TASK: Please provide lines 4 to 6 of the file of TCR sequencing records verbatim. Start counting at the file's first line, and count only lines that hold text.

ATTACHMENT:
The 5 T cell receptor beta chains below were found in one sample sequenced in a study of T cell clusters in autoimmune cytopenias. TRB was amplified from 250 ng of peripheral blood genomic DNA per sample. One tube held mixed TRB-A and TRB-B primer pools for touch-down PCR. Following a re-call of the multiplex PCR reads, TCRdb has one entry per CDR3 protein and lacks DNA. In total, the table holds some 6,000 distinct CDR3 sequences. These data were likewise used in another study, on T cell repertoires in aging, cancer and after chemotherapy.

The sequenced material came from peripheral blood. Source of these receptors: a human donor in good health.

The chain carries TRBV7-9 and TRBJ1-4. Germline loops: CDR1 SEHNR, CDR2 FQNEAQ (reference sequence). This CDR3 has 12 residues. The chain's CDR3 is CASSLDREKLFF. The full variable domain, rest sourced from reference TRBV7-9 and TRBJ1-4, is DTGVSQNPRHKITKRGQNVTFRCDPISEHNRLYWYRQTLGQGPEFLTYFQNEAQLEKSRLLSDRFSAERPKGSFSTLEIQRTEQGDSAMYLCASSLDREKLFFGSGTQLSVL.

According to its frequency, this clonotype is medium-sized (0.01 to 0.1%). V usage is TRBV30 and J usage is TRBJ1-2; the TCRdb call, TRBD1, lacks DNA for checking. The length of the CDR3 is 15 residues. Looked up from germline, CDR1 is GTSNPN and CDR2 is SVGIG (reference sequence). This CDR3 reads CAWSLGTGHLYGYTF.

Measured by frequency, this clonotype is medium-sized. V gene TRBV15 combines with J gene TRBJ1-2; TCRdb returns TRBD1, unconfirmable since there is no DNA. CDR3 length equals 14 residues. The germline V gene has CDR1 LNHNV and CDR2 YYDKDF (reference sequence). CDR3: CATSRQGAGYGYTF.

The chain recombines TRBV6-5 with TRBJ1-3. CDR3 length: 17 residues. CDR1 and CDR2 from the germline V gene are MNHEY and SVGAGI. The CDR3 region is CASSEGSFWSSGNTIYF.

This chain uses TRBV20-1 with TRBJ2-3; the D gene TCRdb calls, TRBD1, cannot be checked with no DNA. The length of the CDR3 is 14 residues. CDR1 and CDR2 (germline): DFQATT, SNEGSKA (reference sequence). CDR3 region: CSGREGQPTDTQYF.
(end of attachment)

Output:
According to its frequency, this clonotype is medium-sized (0.01 to 0.1%). V usage is TRBV30 and J usage is TRBJ1-2; the TCRdb call, TRBD1, lacks DNA for checking. The length of the CDR3 is 15 residues. Looked up from germline, CDR1 is GTSNPN and CDR2 is SVGIG (reference sequence). This CDR3 reads CAWSLGTGHLYGYTF.

Measured by frequency, this clonotype is medium-sized. V gene TRBV15 combines with J gene TRBJ1-2; TCRdb returns TRBD1, unconfirmable since there is no DNA. CDR3 length equals 14 residues. The germline V gene has CDR1 LNHNV and CDR2 YYDKDF (reference sequence). CDR3: CATSRQGAGYGYTF.

The chain recombines TRBV6-5 with TRBJ1-3. CDR3 length: 17 residues. CDR1 and CDR2 from the germline V gene are MNHEY and SVGAGI. The CDR3 region is CASSEGSFWSSGNTIYF.